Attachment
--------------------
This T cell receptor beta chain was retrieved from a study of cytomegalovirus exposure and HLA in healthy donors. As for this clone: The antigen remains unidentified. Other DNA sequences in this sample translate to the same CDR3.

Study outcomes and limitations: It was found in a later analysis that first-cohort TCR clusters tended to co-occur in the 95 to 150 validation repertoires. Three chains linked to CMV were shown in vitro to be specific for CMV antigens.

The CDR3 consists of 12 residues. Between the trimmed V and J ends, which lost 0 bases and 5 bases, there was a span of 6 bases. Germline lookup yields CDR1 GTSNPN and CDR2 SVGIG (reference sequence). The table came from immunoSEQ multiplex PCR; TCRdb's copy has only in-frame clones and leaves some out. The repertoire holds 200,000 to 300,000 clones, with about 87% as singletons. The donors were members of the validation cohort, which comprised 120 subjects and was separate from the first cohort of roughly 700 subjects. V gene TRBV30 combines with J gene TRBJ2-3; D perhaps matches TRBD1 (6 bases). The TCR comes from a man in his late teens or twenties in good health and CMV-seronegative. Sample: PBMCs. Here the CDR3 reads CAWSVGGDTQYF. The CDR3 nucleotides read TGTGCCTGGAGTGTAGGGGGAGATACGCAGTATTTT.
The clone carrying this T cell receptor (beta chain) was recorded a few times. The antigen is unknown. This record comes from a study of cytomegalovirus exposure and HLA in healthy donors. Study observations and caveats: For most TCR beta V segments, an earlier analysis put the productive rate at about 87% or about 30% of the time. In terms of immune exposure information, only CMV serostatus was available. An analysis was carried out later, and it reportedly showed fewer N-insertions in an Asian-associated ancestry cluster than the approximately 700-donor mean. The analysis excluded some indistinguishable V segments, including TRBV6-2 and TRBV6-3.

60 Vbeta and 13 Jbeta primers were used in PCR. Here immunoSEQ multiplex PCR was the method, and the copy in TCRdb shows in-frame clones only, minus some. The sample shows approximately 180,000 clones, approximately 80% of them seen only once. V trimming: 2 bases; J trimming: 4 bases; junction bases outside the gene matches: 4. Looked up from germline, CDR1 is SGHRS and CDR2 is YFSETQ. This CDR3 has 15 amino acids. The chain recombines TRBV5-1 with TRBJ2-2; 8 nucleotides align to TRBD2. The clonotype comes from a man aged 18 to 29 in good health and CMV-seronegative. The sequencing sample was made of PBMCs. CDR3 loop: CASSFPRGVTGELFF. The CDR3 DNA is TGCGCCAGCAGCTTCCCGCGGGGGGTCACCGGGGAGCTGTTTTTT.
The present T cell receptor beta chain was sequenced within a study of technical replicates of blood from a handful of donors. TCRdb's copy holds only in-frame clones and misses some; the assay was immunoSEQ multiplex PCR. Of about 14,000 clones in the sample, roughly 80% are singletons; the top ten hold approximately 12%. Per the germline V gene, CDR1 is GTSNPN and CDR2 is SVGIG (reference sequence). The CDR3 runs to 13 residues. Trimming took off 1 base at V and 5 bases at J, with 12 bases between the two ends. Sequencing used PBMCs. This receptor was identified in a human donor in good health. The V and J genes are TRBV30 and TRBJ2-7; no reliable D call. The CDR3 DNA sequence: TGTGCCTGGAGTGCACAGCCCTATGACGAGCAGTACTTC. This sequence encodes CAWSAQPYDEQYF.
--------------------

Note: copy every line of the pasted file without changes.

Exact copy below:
This T cell receptor beta chain was retrieved from a study of cytomegalovirus exposure and HLA in healthy donors. As for this clone: The antigen remains unidentified. Other DNA sequences in this sample translate to the same CDR3.

Study outcomes and limitations: It was found in a later analysis that first-cohort TCR clusters tended to co-occur in the 95 to 150 validation repertoires. Three chains linked to CMV were shown in vitro to be specific for CMV antigens.

The CDR3 consists of 12 residues. Between the trimmed V and J ends, which lost 0 bases and 5 bases, there was a span of 6 bases. Germline lookup yields CDR1 GTSNPN and CDR2 SVGIG (reference sequence). The table came from immunoSEQ multiplex PCR; TCRdb's copy has only in-frame clones and leaves some out. The repertoire holds 200,000 to 300,000 clones, with about 87% as singletons. The donors were members of the validation cohort, which comprised 120 subjects and was separate from the first cohort of roughly 700 subjects. V gene TRBV30 combines with J gene TRBJ2-3; D perhaps matches TRBD1 (6 bases). The TCR comes from a man in his late teens or twenties in good health and CMV-seronegative. Sample: PBMCs. Here the CDR3 reads CAWSVGGDTQYF. The CDR3 nucleotides read TGTGCCTGGAGTGTAGGGGGAGATACGCAGTATTTT.
The clone carrying this T cell receptor (beta chain) was recorded a few times. The antigen is unknown. This record comes from a study of cytomegalovirus exposure and HLA in healthy donors. Study observations and caveats: For most TCR beta V segments, an earlier analysis put the productive rate at about 87% or about 30% of the time. In terms of immune exposure information, only CMV serostatus was available. An analysis was carried out later, and it reportedly showed fewer N-insertions in an Asian-associated ancestry cluster than the approximately 700-donor mean. The analysis excluded some indistinguishable V segments, including TRBV6-2 and TRBV6-3.

60 Vbeta and 13 Jbeta primers were used in PCR. Here immunoSEQ multiplex PCR was the method, and the copy in TCRdb shows in-frame clones only, minus some. The sample shows approximately 180,000 clones, approximately 80% of them seen only once. V trimming: 2 bases; J trimming: 4 bases; junction bases outside the gene matches: 4. Looked up from germline, CDR1 is SGHRS and CDR2 is YFSETQ. This CDR3 has 15 amino acids. The chain recombines TRBV5-1 with TRBJ2-2; 8 nucleotides align to TRBD2. The clonotype comes from a man aged 18 to 29 in good health and CMV-seronegative. The sequencing sample was made of PBMCs. CDR3 loop: CASSFPRGVTGELFF. The CDR3 DNA is TGCGCCAGCAGCTTCCCGCGGGGGGTCACCGGGGAGCTGTTTTTT.
The present T cell receptor beta chain was sequenced within a study of technical replicates of blood from a handful of donors. TCRdb's copy holds only in-frame clones and misses some; the assay was immunoSEQ multiplex PCR. Of about 14,000 clones in the sample, roughly 80% are singletons; the top ten hold approximately 12%. Per the germline V gene, CDR1 is GTSNPN and CDR2 is SVGIG (reference sequence). The CDR3 runs to 13 residues. Trimming took off 1 base at V and 5 bases at J, with 12 bases between the two ends. Sequencing used PBMCs. This receptor was identified in a human donor in good health. The V and J genes are TRBV30 and TRBJ2-7; no reliable D call. The CDR3 DNA sequence: TGTGCCTGGAGTGCACAGCCCTATGACGAGCAGTACTTC. This sequence encodes CAWSAQPYDEQYF.